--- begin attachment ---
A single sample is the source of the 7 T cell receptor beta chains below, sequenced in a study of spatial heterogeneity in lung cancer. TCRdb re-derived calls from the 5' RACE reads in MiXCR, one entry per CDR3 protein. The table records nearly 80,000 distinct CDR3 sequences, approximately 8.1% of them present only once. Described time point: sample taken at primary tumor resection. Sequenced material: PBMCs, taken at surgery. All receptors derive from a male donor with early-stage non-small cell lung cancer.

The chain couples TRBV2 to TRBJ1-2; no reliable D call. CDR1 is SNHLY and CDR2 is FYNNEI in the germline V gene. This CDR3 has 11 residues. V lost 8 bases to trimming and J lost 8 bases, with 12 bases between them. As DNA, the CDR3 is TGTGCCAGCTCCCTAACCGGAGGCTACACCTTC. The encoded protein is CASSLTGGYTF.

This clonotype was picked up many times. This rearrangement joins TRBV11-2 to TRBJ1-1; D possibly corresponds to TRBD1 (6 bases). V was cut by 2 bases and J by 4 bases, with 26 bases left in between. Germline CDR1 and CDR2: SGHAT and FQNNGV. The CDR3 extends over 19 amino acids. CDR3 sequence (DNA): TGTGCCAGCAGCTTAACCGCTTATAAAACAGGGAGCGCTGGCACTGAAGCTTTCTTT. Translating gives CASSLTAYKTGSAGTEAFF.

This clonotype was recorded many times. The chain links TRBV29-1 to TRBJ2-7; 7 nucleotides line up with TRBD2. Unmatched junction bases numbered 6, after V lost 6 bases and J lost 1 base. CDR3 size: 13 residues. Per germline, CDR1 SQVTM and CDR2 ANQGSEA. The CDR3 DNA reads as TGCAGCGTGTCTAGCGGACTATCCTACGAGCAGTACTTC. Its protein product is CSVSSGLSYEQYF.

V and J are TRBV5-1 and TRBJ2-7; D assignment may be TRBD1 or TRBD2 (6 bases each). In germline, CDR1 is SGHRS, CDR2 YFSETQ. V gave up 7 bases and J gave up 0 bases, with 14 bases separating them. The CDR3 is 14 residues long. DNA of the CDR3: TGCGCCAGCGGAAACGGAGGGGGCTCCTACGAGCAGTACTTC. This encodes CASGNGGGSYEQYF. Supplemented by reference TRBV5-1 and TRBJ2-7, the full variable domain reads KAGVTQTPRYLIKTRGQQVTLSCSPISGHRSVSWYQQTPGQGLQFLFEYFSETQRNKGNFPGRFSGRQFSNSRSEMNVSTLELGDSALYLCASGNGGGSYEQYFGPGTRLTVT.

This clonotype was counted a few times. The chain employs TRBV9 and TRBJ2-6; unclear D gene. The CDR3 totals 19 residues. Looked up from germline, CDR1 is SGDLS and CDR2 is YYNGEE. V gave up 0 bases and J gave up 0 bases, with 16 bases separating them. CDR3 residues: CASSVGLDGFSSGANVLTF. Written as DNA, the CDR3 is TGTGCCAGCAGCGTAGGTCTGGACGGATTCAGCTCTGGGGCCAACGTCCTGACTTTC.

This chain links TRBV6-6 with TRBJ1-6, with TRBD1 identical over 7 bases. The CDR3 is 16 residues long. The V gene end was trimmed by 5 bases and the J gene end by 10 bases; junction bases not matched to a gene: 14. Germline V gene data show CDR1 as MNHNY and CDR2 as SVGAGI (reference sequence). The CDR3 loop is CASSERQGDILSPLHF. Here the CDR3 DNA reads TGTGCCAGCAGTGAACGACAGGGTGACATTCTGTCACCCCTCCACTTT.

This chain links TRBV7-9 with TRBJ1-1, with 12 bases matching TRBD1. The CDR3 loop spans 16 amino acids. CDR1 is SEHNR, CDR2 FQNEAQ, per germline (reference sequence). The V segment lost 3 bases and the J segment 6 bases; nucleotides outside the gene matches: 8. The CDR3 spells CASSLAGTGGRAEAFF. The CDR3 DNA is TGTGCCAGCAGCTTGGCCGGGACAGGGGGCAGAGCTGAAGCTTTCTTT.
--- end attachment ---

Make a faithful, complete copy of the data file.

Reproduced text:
A single sample is the source of the 7 T cell receptor beta chains below, sequenced in a study of spatial heterogeneity in lung cancer. TCRdb re-derived calls from the 5' RACE reads in MiXCR, one entry per CDR3 protein. The table records nearly 80,000 distinct CDR3 sequences, approximately 8.1% of them present only once. Described time point: sample taken at primary tumor resection. Sequenced material: PBMCs, taken at surgery. All receptors derive from a male donor with early-stage non-small cell lung cancer.

The chain couples TRBV2 to TRBJ1-2; no reliable D call. CDR1 is SNHLY and CDR2 is FYNNEI in the germline V gene. This CDR3 has 11 residues. V lost 8 bases to trimming and J lost 8 bases, with 12 bases between them. As DNA, the CDR3 is TGTGCCAGCTCCCTAACCGGAGGCTACACCTTC. The encoded protein is CASSLTGGYTF.

This clonotype was picked up many times. This rearrangement joins TRBV11-2 to TRBJ1-1; D possibly corresponds to TRBD1 (6 bases). V was cut by 2 bases and J by 4 bases, with 26 bases left in between. Germline CDR1 and CDR2: SGHAT and FQNNGV. The CDR3 extends over 19 amino acids. CDR3 sequence (DNA): TGTGCCAGCAGCTTAACCGCTTATAAAACAGGGAGCGCTGGCACTGAAGCTTTCTTT. Translating gives CASSLTAYKTGSAGTEAFF.

This clonotype was recorded many times. The chain links TRBV29-1 to TRBJ2-7; 7 nucleotides line up with TRBD2. Unmatched junction bases numbered 6, after V lost 6 bases and J lost 1 base. CDR3 size: 13 residues. Per germline, CDR1 SQVTM and CDR2 ANQGSEA. The CDR3 DNA reads as TGCAGCGTGTCTAGCGGACTATCCTACGAGCAGTACTTC. Its protein product is CSVSSGLSYEQYF.

V and J are TRBV5-1 and TRBJ2-7; D assignment may be TRBD1 or TRBD2 (6 bases each). In germline, CDR1 is SGHRS, CDR2 YFSETQ. V gave up 7 bases and J gave up 0 bases, with 14 bases separating them. The CDR3 is 14 residues long. DNA of the CDR3: TGCGCCAGCGGAAACGGAGGGGGCTCCTACGAGCAGTACTTC. This encodes CASGNGGGSYEQYF. Supplemented by reference TRBV5-1 and TRBJ2-7, the full variable domain reads KAGVTQTPRYLIKTRGQQVTLSCSPISGHRSVSWYQQTPGQGLQFLFEYFSETQRNKGNFPGRFSGRQFSNSRSEMNVSTLELGDSALYLCASGNGGGSYEQYFGPGTRLTVT.

This clonotype was counted a few times. The chain employs TRBV9 and TRBJ2-6; unclear D gene. The CDR3 totals 19 residues. Looked up from germline, CDR1 is SGDLS and CDR2 is YYNGEE. V gave up 0 bases and J gave up 0 bases, with 16 bases separating them. CDR3 residues: CASSVGLDGFSSGANVLTF. Written as DNA, the CDR3 is TGTGCCAGCAGCGTAGGTCTGGACGGATTCAGCTCTGGGGCCAACGTCCTGACTTTC.

This chain links TRBV6-6 with TRBJ1-6, with TRBD1 identical over 7 bases. The CDR3 is 16 residues long. The V gene end was trimmed by 5 bases and the J gene end by 10 bases; junction bases not matched to a gene: 14. Germline V gene data show CDR1 as MNHNY and CDR2 as SVGAGI (reference sequence). The CDR3 loop is CASSERQGDILSPLHF. Here the CDR3 DNA reads TGTGCCAGCAGTGAACGACAGGGTGACATTCTGTCACCCCTCCACTTT.

This chain links TRBV7-9 with TRBJ1-1, with 12 bases matching TRBD1. The CDR3 loop spans 16 amino acids. CDR1 is SEHNR, CDR2 FQNEAQ, per germline (reference sequence). The V segment lost 3 bases and the J segment 6 bases; nucleotides outside the gene matches: 8. The CDR3 spells CASSLAGTGGRAEAFF. The CDR3 DNA is TGTGCCAGCAGCTTGGCCGGGACAGGGGGCAGAGCTGAAGCTTTCTTT.